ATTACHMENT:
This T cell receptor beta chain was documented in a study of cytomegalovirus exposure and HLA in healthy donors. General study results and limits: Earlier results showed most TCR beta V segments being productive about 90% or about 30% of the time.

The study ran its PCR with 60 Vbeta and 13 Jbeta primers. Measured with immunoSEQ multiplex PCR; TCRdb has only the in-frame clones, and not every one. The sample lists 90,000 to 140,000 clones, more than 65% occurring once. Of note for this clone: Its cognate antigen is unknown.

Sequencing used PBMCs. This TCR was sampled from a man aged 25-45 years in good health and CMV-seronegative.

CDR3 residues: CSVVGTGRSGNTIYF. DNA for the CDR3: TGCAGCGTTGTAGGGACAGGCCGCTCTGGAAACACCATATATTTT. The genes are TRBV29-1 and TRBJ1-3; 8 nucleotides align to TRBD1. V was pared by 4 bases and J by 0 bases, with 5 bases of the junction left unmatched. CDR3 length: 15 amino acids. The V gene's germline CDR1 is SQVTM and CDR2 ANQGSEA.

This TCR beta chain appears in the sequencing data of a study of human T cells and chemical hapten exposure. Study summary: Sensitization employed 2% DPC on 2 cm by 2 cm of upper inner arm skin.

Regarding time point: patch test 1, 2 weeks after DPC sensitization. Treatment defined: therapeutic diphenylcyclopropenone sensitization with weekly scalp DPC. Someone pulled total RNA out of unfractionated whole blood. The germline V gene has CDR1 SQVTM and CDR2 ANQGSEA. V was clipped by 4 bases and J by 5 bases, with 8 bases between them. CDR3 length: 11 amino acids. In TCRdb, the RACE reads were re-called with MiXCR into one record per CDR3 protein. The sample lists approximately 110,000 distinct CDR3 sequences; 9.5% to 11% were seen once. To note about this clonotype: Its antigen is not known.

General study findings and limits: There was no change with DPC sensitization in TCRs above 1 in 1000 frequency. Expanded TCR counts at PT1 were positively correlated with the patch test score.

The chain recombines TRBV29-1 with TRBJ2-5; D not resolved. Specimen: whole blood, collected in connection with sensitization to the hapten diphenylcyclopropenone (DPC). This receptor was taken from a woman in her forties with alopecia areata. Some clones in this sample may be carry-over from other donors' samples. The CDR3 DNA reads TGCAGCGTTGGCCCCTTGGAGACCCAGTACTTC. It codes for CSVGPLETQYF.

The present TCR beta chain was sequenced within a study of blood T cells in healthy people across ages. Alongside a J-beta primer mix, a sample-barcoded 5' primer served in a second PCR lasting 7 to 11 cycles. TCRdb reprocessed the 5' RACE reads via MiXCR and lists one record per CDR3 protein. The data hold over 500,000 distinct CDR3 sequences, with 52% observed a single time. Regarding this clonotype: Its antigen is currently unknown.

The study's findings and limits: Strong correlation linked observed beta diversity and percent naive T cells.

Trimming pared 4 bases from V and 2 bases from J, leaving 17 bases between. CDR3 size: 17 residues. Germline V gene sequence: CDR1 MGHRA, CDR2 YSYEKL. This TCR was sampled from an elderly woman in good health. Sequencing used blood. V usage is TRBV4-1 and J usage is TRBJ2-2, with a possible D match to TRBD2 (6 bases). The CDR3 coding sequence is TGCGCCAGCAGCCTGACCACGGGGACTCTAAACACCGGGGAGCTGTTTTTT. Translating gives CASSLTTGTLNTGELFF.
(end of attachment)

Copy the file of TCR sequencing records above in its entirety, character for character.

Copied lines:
This T cell receptor beta chain was documented in a study of cytomegalovirus exposure and HLA in healthy donors. General study results and limits: Earlier results showed most TCR beta V segments being productive about 90% or about 30% of the time.

The study ran its PCR with 60 Vbeta and 13 Jbeta primers. Measured with immunoSEQ multiplex PCR; TCRdb has only the in-frame clones, and not every one. The sample lists 90,000 to 140,000 clones, more than 65% occurring once. Of note for this clone: Its cognate antigen is unknown.

Sequencing used PBMCs. This TCR was sampled from a man aged 25-45 years in good health and CMV-seronegative.

CDR3 residues: CSVVGTGRSGNTIYF. DNA for the CDR3: TGCAGCGTTGTAGGGACAGGCCGCTCTGGAAACACCATATATTTT. The genes are TRBV29-1 and TRBJ1-3; 8 nucleotides align to TRBD1. V was pared by 4 bases and J by 0 bases, with 5 bases of the junction left unmatched. CDR3 length: 15 amino acids. The V gene's germline CDR1 is SQVTM and CDR2 ANQGSEA.

This TCR beta chain appears in the sequencing data of a study of human T cells and chemical hapten exposure. Study summary: Sensitization employed 2% DPC on 2 cm by 2 cm of upper inner arm skin.

Regarding time point: patch test 1, 2 weeks after DPC sensitization. Treatment defined: therapeutic diphenylcyclopropenone sensitization with weekly scalp DPC. Someone pulled total RNA out of unfractionated whole blood. The germline V gene has CDR1 SQVTM and CDR2 ANQGSEA. V was clipped by 4 bases and J by 5 bases, with 8 bases between them. CDR3 length: 11 amino acids. In TCRdb, the RACE reads were re-called with MiXCR into one record per CDR3 protein. The sample lists approximately 110,000 distinct CDR3 sequences; 9.5% to 11% were seen once. To note about this clonotype: Its antigen is not known.

General study findings and limits: There was no change with DPC sensitization in TCRs above 1 in 1000 frequency. Expanded TCR counts at PT1 were positively correlated with the patch test score.

The chain recombines TRBV29-1 with TRBJ2-5; D not resolved. Specimen: whole blood, collected in connection with sensitization to the hapten diphenylcyclopropenone (DPC). This receptor was taken from a woman in her forties with alopecia areata. Some clones in this sample may be carry-over from other donors' samples. The CDR3 DNA reads TGCAGCGTTGGCCCCTTGGAGACCCAGTACTTC. It codes for CSVGPLETQYF.

The present TCR beta chain was sequenced within a study of blood T cells in healthy people across ages. Alongside a J-beta primer mix, a sample-barcoded 5' primer served in a second PCR lasting 7 to 11 cycles. TCRdb reprocessed the 5' RACE reads via MiXCR and lists one record per CDR3 protein. The data hold over 500,000 distinct CDR3 sequences, with 52% observed a single time. Regarding this clonotype: Its antigen is currently unknown.

The study's findings and limits: Strong correlation linked observed beta diversity and percent naive T cells.

Trimming pared 4 bases from V and 2 bases from J, leaving 17 bases between. CDR3 size: 17 residues. Germline V gene sequence: CDR1 MGHRA, CDR2 YSYEKL. This TCR was sampled from an elderly woman in good health. Sequencing used blood. V usage is TRBV4-1 and J usage is TRBJ2-2, with a possible D match to TRBD2 (6 bases). The CDR3 coding sequence is TGCGCCAGCAGCCTGACCACGGGGACTCTAAACACCGGGGAGCTGTTTTTT. Translating gives CASSLTTGTLNTGELFF.